It was my pleasure to lead a bee story safari for the Vines Arts Festival, starting in Hadden Park. I got my first glimpse inside the lovely field hose, with George Rahi giving me the rundown on Publik Secrets and showing me all their cool stuff. I love all the musical organ and bike-related inventions.
We started the tour by talking about the relationship of trees to bees, and I mentioned the mountain ash tree in the first photo above. The beach is quite windy, which presents an energy-draining obstacle for bees, but I was impressed to see intrepid bees in blackberry flowers, Japanese knotweed and morning glory along the paved walking path.
We stopped at this totem pole in front of the Maritime Museum and I was very excited to see this tree poppy (Romneya coulteri) for the first time ever in my life. The stamens are lush with pollen and the scent is beguiling.
It was intriguing that the honeybee we saw was carrying golden brown pollen. Was this the color of the flowers or was this pollen from visiting a previous flower?
Before heading to Vanier park, I stopped by some perennial sweet peas and talked about ground-nesting bees and the problem with neonics. As Vancouver has banned neonics there are likely still nurseries selling plants treated with neonics in Vancouver without any labelling. Then we headed to this patch of ragwort tansy by a pond. The bees, like this Eastern bumblebee, love it but it is a noxious invasive plant.
This is a turquoise sweat bee I saw on the ragwort tansy last week.
In front of the museum we have coleus, prized for its beautiful foliage. However, I was happy to see little black bees, honeybees and bumblebees in the flowers!
The zinnias and brown-eyed Susan flowers in the planters attracted bumblebees and honeybees.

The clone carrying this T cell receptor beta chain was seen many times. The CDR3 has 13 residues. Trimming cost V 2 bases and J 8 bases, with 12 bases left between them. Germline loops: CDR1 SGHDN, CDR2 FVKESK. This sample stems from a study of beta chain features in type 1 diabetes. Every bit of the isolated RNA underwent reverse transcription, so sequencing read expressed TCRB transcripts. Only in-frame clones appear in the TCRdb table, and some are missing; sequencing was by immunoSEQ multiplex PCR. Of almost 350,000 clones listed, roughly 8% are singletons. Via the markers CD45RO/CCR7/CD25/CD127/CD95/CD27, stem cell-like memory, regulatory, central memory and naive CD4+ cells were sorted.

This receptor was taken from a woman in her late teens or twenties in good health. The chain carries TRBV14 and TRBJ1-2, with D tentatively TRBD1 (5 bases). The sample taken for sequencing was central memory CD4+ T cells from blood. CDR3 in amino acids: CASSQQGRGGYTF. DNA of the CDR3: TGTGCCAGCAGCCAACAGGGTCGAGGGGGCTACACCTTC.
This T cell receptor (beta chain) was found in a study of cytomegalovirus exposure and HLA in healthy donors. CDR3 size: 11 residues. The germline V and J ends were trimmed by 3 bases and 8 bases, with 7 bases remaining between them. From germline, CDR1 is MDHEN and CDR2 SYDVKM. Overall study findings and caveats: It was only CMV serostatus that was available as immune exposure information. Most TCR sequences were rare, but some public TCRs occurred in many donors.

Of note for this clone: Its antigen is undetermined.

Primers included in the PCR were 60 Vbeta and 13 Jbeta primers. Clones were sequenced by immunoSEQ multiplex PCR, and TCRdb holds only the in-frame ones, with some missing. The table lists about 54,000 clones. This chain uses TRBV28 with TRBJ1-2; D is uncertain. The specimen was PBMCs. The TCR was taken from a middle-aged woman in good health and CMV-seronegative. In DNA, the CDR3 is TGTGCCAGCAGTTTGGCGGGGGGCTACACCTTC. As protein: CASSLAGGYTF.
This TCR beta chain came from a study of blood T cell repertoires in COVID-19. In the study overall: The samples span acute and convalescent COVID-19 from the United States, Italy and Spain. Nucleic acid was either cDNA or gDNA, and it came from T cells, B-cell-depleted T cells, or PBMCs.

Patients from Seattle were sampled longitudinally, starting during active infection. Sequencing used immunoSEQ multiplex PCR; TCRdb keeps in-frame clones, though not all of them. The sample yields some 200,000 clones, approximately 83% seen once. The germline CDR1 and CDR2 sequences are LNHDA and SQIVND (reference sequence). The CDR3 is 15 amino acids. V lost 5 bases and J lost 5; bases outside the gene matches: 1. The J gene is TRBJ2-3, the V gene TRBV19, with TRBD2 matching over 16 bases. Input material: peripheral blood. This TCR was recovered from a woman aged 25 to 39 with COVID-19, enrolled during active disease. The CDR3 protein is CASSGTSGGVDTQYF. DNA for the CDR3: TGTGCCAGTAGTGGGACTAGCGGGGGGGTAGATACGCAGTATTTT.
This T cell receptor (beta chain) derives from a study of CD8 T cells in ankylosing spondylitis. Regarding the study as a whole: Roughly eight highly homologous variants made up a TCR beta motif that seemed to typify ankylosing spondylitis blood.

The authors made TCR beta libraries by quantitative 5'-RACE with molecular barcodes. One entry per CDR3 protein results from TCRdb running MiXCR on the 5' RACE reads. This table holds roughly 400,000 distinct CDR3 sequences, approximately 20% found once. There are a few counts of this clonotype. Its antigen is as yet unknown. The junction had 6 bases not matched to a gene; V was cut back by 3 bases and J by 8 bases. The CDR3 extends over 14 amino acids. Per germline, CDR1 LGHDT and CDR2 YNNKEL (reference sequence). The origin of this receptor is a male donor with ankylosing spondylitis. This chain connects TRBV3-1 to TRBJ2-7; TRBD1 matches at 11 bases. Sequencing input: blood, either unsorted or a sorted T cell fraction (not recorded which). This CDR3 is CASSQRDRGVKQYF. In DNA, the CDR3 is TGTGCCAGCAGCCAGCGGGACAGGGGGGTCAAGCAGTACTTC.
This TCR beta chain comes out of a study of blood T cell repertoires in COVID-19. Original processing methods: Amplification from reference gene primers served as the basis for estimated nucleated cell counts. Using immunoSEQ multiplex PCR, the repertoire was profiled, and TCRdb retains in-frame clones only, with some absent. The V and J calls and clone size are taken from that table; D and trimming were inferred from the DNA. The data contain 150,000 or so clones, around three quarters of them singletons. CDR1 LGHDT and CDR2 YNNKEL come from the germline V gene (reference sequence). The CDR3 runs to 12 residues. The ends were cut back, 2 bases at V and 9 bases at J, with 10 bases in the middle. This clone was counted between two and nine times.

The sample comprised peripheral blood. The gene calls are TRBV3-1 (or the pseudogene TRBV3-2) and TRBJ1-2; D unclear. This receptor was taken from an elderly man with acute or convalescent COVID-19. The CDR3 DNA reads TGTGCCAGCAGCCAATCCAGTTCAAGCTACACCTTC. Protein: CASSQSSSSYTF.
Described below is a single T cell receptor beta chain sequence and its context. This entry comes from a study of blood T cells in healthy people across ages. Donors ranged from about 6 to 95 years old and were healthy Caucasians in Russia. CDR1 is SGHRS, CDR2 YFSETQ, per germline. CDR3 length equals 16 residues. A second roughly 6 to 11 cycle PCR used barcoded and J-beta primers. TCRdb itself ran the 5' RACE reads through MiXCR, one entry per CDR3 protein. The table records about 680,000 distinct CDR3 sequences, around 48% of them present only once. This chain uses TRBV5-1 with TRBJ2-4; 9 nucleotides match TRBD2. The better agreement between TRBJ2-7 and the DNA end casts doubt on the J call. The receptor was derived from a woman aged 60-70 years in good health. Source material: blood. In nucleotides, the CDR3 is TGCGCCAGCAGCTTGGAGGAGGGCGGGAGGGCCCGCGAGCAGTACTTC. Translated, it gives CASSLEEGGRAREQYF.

This goose-necked loosestrife at the side of the museum attracted bumblebees and wee bees.
Here's a honeybee collecting pollen from brown-eyed Susans.
This is a sweat bee (Halictus rubicundus) also collecting Rudbeckia pollen. There were also many sand wasps last week.
Here's a shot of the mint plant growing around the pond we visited.
Now this is a male bumblebee. Male bees are all about the sperm delivery system. The male bee has a penis that only fits into the female of its species--like a key fitting a lock. Some male bees mate with one female and die (like honeybees). Others mate over and over again with several females (like wool carder bees). Most male bees eat and mate and that's about it. Other males defend their chosen flower patch and male wool carder bees will even attack other male bees and inflict damage with his spikey butt. Charming.
Now this is a cool insect. At first glance, it seems like a yellow jacket. However, I noticed some wierd wing action going on, so took a closer look. This is a fly mimicking a wasp.
See the stubby antennae? That'd be a fly. And look at those big compound eyes!
This Canada goose was also visiting the pond. Modernism meets Canadian feathered fauna.
And speaking of modernism, let's get rid of this bloody useless lawn in front of the Vancouver Academy of Music. It sucks and it's full of goose grease! More native bee gardens please! The Smithsonian has gardens, so why not the Museum of Vancouver?
Please join me on Saturday in Trout Lake Park for more Vines Arts Festival fun!